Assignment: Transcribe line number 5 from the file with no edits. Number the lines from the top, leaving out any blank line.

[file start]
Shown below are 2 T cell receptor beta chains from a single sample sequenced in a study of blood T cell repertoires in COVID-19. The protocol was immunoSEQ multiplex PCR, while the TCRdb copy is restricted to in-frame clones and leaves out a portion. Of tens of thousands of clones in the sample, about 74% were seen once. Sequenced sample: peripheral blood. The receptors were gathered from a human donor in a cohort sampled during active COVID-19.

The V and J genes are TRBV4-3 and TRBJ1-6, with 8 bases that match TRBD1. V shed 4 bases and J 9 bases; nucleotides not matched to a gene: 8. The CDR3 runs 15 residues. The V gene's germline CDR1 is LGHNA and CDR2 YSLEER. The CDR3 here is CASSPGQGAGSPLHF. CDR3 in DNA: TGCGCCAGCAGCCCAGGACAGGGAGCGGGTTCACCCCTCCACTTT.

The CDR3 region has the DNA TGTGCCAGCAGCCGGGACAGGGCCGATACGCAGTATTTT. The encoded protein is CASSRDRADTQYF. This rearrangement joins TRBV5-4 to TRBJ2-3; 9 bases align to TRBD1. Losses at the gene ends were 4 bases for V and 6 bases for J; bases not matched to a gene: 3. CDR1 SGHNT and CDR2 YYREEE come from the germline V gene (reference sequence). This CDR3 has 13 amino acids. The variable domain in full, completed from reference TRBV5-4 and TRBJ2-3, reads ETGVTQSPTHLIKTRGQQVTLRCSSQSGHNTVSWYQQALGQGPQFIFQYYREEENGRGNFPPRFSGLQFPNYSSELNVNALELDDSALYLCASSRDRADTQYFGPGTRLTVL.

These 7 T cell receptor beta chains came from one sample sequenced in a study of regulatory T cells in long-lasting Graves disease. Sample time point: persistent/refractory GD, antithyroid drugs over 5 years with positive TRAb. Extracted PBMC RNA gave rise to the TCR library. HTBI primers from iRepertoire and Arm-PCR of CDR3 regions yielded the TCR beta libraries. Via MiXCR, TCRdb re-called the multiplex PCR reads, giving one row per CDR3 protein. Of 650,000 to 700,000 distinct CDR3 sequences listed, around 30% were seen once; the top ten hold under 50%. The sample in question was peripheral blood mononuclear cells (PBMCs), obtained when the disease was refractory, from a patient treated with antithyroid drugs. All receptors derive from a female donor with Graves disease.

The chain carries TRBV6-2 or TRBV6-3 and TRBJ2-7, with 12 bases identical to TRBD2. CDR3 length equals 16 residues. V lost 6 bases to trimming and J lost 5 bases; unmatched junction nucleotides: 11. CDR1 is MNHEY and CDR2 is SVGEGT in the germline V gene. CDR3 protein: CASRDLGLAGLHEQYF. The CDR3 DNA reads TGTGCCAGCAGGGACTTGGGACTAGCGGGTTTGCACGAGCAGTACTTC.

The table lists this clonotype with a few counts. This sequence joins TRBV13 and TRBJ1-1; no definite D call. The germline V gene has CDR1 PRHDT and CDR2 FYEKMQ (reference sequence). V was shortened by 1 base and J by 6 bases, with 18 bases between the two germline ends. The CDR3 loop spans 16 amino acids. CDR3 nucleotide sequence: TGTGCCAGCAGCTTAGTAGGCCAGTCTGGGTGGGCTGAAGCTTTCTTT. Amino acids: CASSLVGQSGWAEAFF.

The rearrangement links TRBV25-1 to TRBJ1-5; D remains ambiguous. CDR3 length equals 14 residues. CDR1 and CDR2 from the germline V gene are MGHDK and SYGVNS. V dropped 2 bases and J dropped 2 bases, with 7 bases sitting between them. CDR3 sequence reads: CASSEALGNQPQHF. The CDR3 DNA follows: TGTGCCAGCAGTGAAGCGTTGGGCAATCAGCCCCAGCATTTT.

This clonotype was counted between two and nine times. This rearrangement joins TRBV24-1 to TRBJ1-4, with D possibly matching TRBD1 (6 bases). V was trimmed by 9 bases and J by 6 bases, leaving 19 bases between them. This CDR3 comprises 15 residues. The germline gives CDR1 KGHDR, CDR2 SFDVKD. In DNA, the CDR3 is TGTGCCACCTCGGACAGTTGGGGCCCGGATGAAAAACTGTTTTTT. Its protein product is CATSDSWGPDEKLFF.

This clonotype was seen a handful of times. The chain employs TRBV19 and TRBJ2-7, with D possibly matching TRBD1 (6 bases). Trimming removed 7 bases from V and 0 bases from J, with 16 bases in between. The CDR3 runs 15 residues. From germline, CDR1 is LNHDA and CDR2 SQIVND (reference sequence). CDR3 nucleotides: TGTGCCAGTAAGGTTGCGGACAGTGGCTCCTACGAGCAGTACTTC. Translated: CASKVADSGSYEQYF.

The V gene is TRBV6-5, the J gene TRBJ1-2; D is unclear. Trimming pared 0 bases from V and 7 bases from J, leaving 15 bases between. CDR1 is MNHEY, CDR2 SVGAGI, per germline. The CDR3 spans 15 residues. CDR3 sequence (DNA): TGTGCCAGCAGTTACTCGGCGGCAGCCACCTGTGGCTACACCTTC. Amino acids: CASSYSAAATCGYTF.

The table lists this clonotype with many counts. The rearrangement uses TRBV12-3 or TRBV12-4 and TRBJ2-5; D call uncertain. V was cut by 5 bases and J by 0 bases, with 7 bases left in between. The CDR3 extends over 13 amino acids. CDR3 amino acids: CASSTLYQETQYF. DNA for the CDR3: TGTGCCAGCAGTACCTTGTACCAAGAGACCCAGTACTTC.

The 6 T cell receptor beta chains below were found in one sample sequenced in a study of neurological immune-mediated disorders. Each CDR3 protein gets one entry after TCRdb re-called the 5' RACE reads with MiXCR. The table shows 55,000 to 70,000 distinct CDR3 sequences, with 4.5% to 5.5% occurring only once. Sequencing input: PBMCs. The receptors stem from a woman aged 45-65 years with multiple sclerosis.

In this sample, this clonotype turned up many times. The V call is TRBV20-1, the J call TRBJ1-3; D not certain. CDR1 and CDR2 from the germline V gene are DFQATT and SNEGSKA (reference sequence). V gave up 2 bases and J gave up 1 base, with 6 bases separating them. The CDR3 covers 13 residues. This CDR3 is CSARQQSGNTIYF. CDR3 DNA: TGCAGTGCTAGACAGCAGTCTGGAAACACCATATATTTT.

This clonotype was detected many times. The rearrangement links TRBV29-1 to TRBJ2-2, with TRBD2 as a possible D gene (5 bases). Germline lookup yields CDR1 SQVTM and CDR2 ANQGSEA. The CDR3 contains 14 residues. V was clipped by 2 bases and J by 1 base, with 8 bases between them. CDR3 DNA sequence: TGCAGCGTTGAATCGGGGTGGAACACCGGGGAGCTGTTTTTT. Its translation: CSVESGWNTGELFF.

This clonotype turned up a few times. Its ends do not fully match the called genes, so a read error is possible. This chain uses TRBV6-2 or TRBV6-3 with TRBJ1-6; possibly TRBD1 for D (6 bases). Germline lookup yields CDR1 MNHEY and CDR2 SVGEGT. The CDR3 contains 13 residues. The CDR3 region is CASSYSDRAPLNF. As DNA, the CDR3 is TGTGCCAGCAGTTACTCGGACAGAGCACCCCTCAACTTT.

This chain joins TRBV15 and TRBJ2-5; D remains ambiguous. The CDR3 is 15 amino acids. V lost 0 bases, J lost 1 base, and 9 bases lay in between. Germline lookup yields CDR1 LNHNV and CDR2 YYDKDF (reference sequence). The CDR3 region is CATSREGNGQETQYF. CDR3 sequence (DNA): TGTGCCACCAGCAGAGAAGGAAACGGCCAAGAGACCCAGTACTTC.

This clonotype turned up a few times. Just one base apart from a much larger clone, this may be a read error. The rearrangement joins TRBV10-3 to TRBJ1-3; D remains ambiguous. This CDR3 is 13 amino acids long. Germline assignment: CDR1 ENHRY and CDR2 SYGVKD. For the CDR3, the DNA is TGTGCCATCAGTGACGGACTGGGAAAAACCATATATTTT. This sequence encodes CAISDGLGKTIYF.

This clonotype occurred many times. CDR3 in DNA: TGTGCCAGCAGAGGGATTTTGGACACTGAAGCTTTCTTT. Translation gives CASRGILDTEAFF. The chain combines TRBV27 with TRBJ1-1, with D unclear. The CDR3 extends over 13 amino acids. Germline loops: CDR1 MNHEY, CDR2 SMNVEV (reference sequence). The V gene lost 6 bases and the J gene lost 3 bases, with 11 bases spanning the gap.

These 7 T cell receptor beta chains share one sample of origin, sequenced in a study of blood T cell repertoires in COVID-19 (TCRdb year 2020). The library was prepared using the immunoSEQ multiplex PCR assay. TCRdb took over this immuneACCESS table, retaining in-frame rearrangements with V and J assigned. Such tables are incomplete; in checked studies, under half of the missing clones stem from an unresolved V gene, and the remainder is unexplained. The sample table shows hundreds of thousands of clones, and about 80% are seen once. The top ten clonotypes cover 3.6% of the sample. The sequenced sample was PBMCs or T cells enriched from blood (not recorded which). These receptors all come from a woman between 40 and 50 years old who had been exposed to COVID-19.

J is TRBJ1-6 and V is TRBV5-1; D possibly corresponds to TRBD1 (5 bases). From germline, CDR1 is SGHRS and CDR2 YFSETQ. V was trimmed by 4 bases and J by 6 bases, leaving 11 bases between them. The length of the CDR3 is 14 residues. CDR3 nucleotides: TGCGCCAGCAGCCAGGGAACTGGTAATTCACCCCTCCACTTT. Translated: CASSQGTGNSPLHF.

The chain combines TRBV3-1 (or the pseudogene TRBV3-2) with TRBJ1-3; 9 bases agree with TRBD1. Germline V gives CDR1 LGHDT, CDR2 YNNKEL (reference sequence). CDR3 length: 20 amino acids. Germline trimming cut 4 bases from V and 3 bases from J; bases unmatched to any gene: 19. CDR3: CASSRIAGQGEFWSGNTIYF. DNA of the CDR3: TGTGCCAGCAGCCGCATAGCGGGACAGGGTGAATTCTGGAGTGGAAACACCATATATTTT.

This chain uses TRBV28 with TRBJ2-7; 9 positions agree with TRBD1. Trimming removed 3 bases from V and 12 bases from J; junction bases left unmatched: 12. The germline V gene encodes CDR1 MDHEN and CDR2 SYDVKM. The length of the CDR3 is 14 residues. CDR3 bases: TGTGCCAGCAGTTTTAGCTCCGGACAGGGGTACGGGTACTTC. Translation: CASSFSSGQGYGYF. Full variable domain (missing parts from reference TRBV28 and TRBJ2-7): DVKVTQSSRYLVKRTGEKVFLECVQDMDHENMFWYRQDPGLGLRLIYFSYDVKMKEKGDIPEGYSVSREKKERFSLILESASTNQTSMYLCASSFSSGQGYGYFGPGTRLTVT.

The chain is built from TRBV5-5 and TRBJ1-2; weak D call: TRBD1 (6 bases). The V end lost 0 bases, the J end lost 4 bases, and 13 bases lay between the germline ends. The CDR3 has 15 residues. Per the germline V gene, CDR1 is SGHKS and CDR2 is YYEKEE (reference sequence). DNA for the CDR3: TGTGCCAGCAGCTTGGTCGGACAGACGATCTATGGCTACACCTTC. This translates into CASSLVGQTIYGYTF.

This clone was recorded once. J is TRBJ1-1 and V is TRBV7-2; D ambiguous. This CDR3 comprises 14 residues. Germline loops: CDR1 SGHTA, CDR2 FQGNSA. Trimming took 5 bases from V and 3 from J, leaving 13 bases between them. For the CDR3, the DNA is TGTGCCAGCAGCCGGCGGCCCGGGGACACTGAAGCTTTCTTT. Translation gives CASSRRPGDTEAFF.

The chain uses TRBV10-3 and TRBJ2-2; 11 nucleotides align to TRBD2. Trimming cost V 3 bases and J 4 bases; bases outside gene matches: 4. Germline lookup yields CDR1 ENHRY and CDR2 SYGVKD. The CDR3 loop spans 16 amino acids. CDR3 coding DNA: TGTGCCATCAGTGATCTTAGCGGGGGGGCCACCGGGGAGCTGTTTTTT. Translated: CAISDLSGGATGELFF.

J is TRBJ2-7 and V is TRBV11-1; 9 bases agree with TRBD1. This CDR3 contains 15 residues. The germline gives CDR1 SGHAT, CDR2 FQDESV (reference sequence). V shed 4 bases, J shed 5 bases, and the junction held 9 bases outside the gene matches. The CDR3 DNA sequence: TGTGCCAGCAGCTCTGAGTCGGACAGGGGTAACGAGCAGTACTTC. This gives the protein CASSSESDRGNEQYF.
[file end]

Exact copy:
The chain carries TRBV6-2 or TRBV6-3 and TRBJ2-7, with 12 bases identical to TRBD2. CDR3 length equals 16 residues. V lost 6 bases to trimming and J lost 5 bases; unmatched junction nucleotides: 11. CDR1 is MNHEY and CDR2 is SVGEGT in the germline V gene. CDR3 protein: CASRDLGLAGLHEQYF. The CDR3 DNA reads TGTGCCAGCAGGGACTTGGGACTAGCGGGTTTGCACGAGCAGTACTTC.